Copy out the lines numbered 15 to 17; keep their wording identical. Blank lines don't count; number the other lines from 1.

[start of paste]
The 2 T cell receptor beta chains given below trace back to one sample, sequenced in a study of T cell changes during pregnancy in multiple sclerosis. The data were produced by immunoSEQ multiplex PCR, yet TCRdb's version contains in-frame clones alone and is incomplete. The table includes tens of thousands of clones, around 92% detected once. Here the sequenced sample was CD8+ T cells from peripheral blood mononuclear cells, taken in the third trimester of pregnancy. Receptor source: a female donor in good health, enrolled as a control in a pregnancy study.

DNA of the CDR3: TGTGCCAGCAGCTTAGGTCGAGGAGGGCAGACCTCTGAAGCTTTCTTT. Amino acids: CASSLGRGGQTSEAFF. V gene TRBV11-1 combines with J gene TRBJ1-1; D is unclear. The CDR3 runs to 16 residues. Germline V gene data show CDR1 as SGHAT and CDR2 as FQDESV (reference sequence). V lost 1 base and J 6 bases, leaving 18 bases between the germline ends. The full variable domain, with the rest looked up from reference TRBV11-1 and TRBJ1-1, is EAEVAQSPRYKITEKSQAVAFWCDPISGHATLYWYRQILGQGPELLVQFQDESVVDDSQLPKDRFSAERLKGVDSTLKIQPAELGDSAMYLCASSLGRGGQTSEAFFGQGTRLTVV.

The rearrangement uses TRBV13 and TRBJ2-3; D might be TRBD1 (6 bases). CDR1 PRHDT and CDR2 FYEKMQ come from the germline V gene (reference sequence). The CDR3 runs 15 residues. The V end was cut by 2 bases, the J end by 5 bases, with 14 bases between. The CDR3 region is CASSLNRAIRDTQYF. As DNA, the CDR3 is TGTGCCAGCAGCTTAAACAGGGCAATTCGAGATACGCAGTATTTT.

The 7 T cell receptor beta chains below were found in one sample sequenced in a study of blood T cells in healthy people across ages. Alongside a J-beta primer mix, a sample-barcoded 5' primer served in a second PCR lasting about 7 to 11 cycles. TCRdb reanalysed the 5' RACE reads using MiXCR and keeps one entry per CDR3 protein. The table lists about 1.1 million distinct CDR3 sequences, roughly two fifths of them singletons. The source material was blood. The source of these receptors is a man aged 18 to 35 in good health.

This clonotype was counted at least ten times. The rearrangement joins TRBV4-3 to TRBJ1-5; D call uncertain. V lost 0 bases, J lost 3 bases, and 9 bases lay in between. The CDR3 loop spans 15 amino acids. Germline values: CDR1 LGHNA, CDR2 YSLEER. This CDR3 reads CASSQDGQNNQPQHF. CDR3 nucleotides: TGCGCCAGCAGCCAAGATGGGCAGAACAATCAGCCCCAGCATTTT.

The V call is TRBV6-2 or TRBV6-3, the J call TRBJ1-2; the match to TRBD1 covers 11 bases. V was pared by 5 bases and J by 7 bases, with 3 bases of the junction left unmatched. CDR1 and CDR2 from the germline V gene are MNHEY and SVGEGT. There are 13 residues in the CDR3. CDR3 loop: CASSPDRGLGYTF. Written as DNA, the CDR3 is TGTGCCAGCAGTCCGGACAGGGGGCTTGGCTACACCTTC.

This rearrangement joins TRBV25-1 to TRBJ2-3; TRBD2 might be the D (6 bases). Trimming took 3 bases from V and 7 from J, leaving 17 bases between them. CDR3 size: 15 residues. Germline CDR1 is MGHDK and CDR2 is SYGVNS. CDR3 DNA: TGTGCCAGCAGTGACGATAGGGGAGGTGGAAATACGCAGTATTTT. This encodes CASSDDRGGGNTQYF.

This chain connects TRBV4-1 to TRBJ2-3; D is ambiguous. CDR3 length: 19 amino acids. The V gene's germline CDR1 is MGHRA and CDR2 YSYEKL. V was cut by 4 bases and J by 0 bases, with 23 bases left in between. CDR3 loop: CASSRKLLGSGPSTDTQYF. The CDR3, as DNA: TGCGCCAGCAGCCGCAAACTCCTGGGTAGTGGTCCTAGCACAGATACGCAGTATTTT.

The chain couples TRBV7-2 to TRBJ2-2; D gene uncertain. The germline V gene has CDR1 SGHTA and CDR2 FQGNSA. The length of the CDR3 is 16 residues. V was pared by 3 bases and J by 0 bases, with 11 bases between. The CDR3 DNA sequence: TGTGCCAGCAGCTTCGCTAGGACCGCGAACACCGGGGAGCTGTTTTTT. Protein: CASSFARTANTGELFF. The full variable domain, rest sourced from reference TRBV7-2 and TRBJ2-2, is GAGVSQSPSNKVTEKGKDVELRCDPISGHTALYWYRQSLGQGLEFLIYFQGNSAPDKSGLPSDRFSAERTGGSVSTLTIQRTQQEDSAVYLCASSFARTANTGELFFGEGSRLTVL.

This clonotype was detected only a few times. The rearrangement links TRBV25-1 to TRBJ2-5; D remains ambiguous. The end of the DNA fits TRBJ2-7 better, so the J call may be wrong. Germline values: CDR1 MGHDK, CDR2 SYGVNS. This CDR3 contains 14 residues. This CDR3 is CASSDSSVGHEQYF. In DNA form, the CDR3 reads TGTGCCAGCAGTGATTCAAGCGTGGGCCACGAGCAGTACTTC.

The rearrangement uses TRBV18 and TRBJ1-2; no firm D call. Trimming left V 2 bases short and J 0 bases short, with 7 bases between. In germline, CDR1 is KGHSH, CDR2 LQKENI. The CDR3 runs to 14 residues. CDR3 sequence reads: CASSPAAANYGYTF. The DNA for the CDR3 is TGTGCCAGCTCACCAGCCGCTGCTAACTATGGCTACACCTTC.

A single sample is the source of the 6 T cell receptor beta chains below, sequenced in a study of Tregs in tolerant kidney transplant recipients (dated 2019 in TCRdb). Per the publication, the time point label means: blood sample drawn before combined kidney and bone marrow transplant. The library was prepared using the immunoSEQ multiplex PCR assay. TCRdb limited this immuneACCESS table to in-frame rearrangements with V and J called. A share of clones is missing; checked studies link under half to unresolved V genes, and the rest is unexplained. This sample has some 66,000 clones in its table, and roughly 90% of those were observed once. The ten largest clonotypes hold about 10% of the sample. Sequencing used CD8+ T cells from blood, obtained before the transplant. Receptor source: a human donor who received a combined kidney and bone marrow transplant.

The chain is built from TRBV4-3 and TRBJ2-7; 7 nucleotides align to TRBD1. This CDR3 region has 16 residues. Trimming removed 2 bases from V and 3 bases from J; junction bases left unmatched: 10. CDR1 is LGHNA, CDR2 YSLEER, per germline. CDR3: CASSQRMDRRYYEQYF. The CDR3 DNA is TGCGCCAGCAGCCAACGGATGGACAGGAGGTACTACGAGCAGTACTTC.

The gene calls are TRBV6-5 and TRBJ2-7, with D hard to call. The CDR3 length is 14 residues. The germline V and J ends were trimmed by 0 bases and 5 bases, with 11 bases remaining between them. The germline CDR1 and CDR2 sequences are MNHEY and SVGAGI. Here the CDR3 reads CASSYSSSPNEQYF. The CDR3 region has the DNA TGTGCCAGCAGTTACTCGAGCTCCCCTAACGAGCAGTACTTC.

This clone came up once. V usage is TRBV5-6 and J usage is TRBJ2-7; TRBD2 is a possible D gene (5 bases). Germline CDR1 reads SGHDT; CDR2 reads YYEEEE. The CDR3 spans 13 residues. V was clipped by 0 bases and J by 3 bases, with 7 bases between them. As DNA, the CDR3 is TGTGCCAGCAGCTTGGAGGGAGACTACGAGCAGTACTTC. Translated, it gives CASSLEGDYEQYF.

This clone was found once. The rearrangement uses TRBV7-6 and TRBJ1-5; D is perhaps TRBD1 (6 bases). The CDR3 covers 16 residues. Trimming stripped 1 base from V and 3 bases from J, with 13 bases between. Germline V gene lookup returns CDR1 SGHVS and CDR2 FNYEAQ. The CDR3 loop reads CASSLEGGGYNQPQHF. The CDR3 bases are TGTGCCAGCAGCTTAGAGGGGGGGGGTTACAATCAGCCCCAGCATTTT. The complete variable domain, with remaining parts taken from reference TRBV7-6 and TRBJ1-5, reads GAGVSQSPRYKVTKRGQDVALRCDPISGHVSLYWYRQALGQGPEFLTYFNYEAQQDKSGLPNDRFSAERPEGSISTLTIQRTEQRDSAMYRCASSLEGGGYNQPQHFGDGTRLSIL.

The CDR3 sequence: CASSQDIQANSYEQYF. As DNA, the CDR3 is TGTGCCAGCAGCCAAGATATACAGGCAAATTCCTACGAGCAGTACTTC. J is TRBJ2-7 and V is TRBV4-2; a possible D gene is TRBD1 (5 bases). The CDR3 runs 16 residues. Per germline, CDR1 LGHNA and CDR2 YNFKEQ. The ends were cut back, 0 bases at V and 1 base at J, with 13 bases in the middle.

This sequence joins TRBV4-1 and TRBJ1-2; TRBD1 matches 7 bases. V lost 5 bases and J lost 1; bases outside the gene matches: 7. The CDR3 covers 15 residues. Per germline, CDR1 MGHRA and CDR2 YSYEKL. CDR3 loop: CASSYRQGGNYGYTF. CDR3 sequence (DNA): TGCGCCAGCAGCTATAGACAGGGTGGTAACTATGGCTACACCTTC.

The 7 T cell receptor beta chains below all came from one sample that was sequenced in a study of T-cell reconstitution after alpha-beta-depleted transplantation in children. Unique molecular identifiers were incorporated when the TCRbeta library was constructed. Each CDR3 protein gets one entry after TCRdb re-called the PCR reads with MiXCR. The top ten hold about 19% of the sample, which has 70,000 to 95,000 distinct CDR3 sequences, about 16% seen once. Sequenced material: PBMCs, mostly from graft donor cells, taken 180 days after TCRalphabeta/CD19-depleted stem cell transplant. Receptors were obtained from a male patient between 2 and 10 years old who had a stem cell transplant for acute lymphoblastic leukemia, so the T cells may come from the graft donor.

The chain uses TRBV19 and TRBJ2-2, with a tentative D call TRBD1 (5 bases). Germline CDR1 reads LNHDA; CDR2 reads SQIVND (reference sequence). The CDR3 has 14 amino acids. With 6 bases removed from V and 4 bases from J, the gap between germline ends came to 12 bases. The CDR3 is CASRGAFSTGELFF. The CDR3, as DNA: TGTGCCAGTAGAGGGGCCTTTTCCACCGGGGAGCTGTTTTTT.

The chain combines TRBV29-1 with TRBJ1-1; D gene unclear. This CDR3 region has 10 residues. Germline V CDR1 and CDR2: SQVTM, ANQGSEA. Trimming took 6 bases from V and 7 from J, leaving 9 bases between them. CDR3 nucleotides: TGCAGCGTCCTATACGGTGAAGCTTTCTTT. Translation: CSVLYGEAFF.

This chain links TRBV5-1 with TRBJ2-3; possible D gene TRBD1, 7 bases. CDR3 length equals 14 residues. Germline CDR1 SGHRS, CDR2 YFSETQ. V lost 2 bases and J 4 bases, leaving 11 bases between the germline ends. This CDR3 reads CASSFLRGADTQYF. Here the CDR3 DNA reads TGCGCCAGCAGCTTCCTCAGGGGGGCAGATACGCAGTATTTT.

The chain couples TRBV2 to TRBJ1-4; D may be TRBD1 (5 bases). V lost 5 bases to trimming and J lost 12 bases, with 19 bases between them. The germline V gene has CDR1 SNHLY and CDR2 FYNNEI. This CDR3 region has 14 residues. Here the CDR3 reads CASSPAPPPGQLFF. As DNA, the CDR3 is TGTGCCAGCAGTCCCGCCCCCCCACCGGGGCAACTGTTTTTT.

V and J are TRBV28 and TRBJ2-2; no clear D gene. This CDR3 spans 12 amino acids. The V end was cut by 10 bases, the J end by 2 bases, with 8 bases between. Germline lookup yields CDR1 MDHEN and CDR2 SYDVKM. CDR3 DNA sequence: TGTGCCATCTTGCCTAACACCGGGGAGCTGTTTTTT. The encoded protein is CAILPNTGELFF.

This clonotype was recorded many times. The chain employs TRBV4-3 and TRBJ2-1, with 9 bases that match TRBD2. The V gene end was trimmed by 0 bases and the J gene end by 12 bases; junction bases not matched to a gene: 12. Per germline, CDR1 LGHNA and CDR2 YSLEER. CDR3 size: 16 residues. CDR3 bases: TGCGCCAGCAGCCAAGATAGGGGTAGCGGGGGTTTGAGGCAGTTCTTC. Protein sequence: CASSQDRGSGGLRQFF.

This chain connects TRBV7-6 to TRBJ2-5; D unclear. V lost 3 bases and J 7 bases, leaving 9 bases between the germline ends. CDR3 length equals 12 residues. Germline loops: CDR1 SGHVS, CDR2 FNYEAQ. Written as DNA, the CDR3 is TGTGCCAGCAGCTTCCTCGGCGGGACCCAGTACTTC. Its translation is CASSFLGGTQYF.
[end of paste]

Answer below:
This clone came up once. V usage is TRBV5-6 and J usage is TRBJ2-7; TRBD2 is a possible D gene (5 bases). Germline CDR1 reads SGHDT; CDR2 reads YYEEEE. The CDR3 spans 13 residues. V was clipped by 0 bases and J by 3 bases, with 7 bases between them. As DNA, the CDR3 is TGTGCCAGCAGCTTGGAGGGAGACTACGAGCAGTACTTC. Translated, it gives CASSLEGDYEQYF.

This clone was found once. The rearrangement uses TRBV7-6 and TRBJ1-5; D is perhaps TRBD1 (6 bases). The CDR3 covers 16 residues. Trimming stripped 1 base from V and 3 bases from J, with 13 bases between. Germline V gene lookup returns CDR1 SGHVS and CDR2 FNYEAQ. The CDR3 loop reads CASSLEGGGYNQPQHF. The CDR3 bases are TGTGCCAGCAGCTTAGAGGGGGGGGGTTACAATCAGCCCCAGCATTTT. The complete variable domain, with remaining parts taken from reference TRBV7-6 and TRBJ1-5, reads GAGVSQSPRYKVTKRGQDVALRCDPISGHVSLYWYRQALGQGPEFLTYFNYEAQQDKSGLPNDRFSAERPEGSISTLTIQRTEQRDSAMYRCASSLEGGGYNQPQHFGDGTRLSIL.

The CDR3 sequence: CASSQDIQANSYEQYF. As DNA, the CDR3 is TGTGCCAGCAGCCAAGATATACAGGCAAATTCCTACGAGCAGTACTTC. J is TRBJ2-7 and V is TRBV4-2; a possible D gene is TRBD1 (5 bases). The CDR3 runs 16 residues. Per germline, CDR1 LGHNA and CDR2 YNFKEQ. The ends were cut back, 0 bases at V and 1 base at J, with 13 bases in the middle.